New breeding technologies accelerate germplasm improvement and reduce the cost of goods in seed production1,2,3. Many such technologies could use in vivo paternal haploid induction (HI), which occurs when double fertilization precedes maternal (egg cell) genome loss. Engineering of the essential CENTROMERIC HISTONE (CENH3) gene induces paternal HI in Arabidopsis4,5,6. Despite conservation of CENH3 function across crops, CENH3-based HI has not been successful outside of the Arabidopsis model system7. Here we report a commercially operable paternal HI line in wheat with a ~7% HI rate, identified by screening genome-edited TaCENH3α-heteroallelic combinations. Unlike in Arabidopsis, edited alleles exhibited reduced transmission in female gametophytes, and heterozygous genotypes triggered higher HI rates than homozygous combinations. These developments might pave the way for the deployment of CENH3 HI technology in diverse crops.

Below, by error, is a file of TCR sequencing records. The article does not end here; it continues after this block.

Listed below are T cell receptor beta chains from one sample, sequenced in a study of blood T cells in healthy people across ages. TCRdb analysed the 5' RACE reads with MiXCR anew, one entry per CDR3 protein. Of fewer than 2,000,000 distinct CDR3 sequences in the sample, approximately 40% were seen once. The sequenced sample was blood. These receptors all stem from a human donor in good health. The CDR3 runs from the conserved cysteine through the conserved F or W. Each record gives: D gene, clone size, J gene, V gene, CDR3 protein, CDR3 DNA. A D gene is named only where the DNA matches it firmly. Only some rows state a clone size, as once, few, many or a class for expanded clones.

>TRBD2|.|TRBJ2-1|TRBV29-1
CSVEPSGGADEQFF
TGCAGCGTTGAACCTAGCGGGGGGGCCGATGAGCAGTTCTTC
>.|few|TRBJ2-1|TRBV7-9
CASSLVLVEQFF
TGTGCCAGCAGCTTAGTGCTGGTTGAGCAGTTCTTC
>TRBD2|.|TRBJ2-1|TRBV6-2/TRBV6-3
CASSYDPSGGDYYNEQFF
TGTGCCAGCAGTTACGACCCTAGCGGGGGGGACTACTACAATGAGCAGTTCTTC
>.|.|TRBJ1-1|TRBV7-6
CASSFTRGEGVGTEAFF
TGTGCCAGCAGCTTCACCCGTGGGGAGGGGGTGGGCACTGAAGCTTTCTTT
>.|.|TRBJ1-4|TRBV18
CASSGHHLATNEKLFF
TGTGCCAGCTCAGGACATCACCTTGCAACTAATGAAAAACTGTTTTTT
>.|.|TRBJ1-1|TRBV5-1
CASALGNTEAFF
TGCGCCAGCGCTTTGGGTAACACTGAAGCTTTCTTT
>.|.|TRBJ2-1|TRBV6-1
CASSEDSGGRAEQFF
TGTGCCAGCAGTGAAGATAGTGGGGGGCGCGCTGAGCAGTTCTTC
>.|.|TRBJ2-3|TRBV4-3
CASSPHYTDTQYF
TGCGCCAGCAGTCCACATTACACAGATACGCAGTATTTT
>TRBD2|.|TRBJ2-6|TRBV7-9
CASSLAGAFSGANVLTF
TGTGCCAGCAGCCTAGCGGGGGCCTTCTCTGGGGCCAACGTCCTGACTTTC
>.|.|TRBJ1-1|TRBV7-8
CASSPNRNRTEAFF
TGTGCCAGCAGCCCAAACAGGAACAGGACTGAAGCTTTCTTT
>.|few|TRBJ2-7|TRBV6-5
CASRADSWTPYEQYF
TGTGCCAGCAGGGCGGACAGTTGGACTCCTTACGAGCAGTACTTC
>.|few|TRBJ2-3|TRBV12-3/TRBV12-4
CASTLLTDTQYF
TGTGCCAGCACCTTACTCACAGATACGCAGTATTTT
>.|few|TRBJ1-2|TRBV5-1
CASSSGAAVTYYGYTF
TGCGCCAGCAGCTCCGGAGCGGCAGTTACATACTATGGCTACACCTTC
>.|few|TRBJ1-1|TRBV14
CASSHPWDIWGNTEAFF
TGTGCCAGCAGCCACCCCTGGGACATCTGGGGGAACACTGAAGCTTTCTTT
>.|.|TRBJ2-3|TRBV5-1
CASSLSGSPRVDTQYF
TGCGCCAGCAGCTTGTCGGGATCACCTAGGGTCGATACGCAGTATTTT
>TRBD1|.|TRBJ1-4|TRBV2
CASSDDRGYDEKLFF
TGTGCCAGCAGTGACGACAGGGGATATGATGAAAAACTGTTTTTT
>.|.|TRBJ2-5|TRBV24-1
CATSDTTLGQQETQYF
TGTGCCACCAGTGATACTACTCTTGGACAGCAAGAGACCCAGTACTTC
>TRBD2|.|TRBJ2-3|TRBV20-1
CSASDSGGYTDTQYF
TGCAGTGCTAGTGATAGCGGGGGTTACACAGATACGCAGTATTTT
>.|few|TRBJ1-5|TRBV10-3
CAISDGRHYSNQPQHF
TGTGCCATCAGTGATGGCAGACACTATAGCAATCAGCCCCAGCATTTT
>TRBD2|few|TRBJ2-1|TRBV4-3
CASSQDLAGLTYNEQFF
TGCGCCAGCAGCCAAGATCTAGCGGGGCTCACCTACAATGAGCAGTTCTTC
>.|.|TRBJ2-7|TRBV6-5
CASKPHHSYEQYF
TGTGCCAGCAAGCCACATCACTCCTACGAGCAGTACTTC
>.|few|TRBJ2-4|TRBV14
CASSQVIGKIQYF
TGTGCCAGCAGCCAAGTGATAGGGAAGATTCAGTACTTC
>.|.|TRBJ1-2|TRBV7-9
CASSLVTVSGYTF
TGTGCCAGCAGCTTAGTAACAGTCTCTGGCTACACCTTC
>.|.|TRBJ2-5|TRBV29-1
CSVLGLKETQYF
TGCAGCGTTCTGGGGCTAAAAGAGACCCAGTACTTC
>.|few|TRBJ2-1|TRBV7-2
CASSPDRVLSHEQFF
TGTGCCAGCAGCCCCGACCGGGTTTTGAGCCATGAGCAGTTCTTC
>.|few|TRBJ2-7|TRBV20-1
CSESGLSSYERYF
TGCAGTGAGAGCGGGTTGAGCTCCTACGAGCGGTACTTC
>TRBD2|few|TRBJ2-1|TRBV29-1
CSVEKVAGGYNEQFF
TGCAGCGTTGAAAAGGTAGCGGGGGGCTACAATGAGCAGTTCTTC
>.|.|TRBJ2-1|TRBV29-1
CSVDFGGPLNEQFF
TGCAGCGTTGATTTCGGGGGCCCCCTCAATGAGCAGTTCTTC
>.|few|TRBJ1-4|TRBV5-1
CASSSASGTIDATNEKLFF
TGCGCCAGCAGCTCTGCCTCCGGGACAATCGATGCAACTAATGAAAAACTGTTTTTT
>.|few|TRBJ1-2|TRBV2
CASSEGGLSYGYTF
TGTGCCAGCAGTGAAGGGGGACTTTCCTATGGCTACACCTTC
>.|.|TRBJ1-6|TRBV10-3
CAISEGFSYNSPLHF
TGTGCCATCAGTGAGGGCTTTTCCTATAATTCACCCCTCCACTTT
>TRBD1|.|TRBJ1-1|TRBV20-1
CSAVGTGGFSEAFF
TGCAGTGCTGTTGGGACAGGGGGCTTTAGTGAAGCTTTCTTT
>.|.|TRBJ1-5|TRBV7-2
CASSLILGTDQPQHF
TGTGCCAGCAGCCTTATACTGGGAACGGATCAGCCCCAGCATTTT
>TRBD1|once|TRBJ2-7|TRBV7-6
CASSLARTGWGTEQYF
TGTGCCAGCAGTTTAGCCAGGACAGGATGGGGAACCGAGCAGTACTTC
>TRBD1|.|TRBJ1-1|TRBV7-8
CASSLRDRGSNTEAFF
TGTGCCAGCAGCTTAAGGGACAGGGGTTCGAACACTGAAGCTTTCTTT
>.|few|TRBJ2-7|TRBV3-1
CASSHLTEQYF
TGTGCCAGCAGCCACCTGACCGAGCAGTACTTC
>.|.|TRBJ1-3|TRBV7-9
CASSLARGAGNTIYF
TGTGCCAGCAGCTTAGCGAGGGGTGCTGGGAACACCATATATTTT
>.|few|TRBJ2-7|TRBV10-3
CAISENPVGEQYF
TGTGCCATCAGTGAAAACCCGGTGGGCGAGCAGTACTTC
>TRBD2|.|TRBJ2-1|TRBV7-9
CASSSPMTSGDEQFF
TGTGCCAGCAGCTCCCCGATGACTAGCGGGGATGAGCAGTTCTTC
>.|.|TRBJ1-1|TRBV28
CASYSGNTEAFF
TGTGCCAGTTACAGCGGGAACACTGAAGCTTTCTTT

The authors declare that all data supporting the findings of this study are available in the manuscript and the Supplementary Materials.
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We thank Z. Chai, L. Geng, Y. Liu, X. Zhang, R. Cui and Y. Ren for their work generating the genome-edited plants. Thanks to Y. Ma and Y. Zhang for data analysis. We thank Y. Gao and W. Teng for wheat outcrossing and G. Tang for gene sequencing and characterization of CENH3 expression. Thanks to M. Zong for ploidy analysis support and to W. Huang, C. Ma, Y. Pan, X. He, W. Jin, C. Gao and F. Han for technique suggestions. We thank J. Green, L. Kavanaugh, M. Rose and X. Tan for bioinformatics support and C. Leming for intellectual property guidance. We thank X. Zhang, D. Skibbe, X. Chen, J. Xu, K. White, T. Zhu, W. Cao, R. Quadt, B. Anindya, L. Shi, E. Dunder, I. Jepsen, G. Wu and B. Zhang for leadership and project guidance.
A patent covering the information in this manuscript was submitted on 2 October 2018.
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